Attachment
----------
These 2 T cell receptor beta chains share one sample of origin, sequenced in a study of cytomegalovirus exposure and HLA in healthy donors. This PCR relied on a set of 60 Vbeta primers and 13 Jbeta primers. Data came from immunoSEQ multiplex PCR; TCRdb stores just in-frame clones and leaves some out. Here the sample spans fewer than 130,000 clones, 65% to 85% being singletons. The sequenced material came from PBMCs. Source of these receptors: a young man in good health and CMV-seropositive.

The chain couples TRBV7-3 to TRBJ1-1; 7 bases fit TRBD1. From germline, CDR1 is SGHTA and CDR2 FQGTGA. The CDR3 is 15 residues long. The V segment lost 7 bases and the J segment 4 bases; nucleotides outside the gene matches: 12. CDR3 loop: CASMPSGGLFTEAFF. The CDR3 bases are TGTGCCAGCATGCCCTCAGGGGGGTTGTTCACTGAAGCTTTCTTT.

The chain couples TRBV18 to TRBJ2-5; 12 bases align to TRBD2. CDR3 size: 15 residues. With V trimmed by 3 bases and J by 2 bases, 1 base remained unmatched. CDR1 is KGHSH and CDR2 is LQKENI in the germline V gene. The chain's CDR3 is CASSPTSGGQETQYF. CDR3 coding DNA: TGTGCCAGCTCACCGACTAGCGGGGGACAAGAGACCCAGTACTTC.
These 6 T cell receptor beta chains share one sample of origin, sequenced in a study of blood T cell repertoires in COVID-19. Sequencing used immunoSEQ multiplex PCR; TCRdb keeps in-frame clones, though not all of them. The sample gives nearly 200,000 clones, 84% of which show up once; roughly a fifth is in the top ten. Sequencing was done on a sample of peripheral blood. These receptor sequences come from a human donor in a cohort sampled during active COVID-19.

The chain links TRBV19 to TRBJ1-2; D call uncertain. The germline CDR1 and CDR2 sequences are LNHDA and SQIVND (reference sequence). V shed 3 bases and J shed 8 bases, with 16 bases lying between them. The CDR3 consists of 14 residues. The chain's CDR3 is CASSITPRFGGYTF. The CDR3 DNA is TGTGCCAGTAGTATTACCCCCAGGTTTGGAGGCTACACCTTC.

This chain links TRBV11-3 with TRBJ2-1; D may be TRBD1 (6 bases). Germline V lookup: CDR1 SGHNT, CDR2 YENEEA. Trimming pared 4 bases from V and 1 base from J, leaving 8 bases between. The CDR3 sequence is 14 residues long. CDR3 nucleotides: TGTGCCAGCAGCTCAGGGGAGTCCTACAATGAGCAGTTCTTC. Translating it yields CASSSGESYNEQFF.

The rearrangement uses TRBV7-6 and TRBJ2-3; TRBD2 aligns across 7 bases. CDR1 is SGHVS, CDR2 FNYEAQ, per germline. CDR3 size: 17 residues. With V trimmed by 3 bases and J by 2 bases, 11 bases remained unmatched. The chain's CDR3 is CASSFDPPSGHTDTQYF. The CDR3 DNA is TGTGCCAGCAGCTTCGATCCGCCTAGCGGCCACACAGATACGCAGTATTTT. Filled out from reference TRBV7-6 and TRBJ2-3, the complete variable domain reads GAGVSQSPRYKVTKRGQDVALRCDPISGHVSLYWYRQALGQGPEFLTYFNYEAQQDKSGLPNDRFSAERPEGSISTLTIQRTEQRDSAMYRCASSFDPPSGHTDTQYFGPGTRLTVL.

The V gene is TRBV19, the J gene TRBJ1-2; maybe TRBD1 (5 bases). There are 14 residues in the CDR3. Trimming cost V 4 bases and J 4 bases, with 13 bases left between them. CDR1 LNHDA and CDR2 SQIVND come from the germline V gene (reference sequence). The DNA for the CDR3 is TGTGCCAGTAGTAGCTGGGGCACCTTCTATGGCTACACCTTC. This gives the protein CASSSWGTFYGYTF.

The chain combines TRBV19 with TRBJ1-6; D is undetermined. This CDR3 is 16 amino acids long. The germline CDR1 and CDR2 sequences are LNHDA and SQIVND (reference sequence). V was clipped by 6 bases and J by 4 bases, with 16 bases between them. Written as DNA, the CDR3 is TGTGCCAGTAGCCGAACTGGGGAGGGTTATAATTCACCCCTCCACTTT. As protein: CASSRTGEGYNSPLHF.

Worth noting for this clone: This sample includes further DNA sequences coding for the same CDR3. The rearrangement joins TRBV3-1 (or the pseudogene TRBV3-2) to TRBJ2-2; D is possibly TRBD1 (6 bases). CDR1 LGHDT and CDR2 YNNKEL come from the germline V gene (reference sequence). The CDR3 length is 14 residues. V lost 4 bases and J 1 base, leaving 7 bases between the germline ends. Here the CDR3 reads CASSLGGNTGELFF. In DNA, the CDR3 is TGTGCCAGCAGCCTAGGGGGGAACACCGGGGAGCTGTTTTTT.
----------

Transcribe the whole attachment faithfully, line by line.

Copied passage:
These 2 T cell receptor beta chains share one sample of origin, sequenced in a study of cytomegalovirus exposure and HLA in healthy donors. This PCR relied on a set of 60 Vbeta primers and 13 Jbeta primers. Data came from immunoSEQ multiplex PCR; TCRdb stores just in-frame clones and leaves some out. Here the sample spans fewer than 130,000 clones, 65% to 85% being singletons. The sequenced material came from PBMCs. Source of these receptors: a young man in good health and CMV-seropositive.

The chain couples TRBV7-3 to TRBJ1-1; 7 bases fit TRBD1. From germline, CDR1 is SGHTA and CDR2 FQGTGA. The CDR3 is 15 residues long. The V segment lost 7 bases and the J segment 4 bases; nucleotides outside the gene matches: 12. CDR3 loop: CASMPSGGLFTEAFF. The CDR3 bases are TGTGCCAGCATGCCCTCAGGGGGGTTGTTCACTGAAGCTTTCTTT.

The chain couples TRBV18 to TRBJ2-5; 12 bases align to TRBD2. CDR3 size: 15 residues. With V trimmed by 3 bases and J by 2 bases, 1 base remained unmatched. CDR1 is KGHSH and CDR2 is LQKENI in the germline V gene. The chain's CDR3 is CASSPTSGGQETQYF. CDR3 coding DNA: TGTGCCAGCTCACCGACTAGCGGGGGACAAGAGACCCAGTACTTC.
These 6 T cell receptor beta chains share one sample of origin, sequenced in a study of blood T cell repertoires in COVID-19. Sequencing used immunoSEQ multiplex PCR; TCRdb keeps in-frame clones, though not all of them. The sample gives nearly 200,000 clones, 84% of which show up once; roughly a fifth is in the top ten. Sequencing was done on a sample of peripheral blood. These receptor sequences come from a human donor in a cohort sampled during active COVID-19.

The chain links TRBV19 to TRBJ1-2; D call uncertain. The germline CDR1 and CDR2 sequences are LNHDA and SQIVND (reference sequence). V shed 3 bases and J shed 8 bases, with 16 bases lying between them. The CDR3 consists of 14 residues. The chain's CDR3 is CASSITPRFGGYTF. The CDR3 DNA is TGTGCCAGTAGTATTACCCCCAGGTTTGGAGGCTACACCTTC.

This chain links TRBV11-3 with TRBJ2-1; D may be TRBD1 (6 bases). Germline V lookup: CDR1 SGHNT, CDR2 YENEEA. Trimming pared 4 bases from V and 1 base from J, leaving 8 bases between. The CDR3 sequence is 14 residues long. CDR3 nucleotides: TGTGCCAGCAGCTCAGGGGAGTCCTACAATGAGCAGTTCTTC. Translating it yields CASSSGESYNEQFF.

The rearrangement uses TRBV7-6 and TRBJ2-3; TRBD2 aligns across 7 bases. CDR1 is SGHVS, CDR2 FNYEAQ, per germline. CDR3 size: 17 residues. With V trimmed by 3 bases and J by 2 bases, 11 bases remained unmatched. The chain's CDR3 is CASSFDPPSGHTDTQYF. The CDR3 DNA is TGTGCCAGCAGCTTCGATCCGCCTAGCGGCCACACAGATACGCAGTATTTT. Filled out from reference TRBV7-6 and TRBJ2-3, the complete variable domain reads GAGVSQSPRYKVTKRGQDVALRCDPISGHVSLYWYRQALGQGPEFLTYFNYEAQQDKSGLPNDRFSAERPEGSISTLTIQRTEQRDSAMYRCASSFDPPSGHTDTQYFGPGTRLTVL.

The V gene is TRBV19, the J gene TRBJ1-2; maybe TRBD1 (5 bases). There are 14 residues in the CDR3. Trimming cost V 4 bases and J 4 bases, with 13 bases left between them. CDR1 LNHDA and CDR2 SQIVND come from the germline V gene (reference sequence). The DNA for the CDR3 is TGTGCCAGTAGTAGCTGGGGCACCTTCTATGGCTACACCTTC. This gives the protein CASSSWGTFYGYTF.

The chain combines TRBV19 with TRBJ1-6; D is undetermined. This CDR3 is 16 amino acids long. The germline CDR1 and CDR2 sequences are LNHDA and SQIVND (reference sequence). V was clipped by 6 bases and J by 4 bases, with 16 bases between them. Written as DNA, the CDR3 is TGTGCCAGTAGCCGAACTGGGGAGGGTTATAATTCACCCCTCCACTTT. As protein: CASSRTGEGYNSPLHF.

Worth noting for this clone: This sample includes further DNA sequences coding for the same CDR3. The rearrangement joins TRBV3-1 (or the pseudogene TRBV3-2) to TRBJ2-2; D is possibly TRBD1 (6 bases). CDR1 LGHDT and CDR2 YNNKEL come from the germline V gene (reference sequence). The CDR3 length is 14 residues. V lost 4 bases and J 1 base, leaving 7 bases between the germline ends. Here the CDR3 reads CASSLGGNTGELFF. In DNA, the CDR3 is TGTGCCAGCAGCCTAGGGGGGAACACCGGGGAGCTGTTTTTT.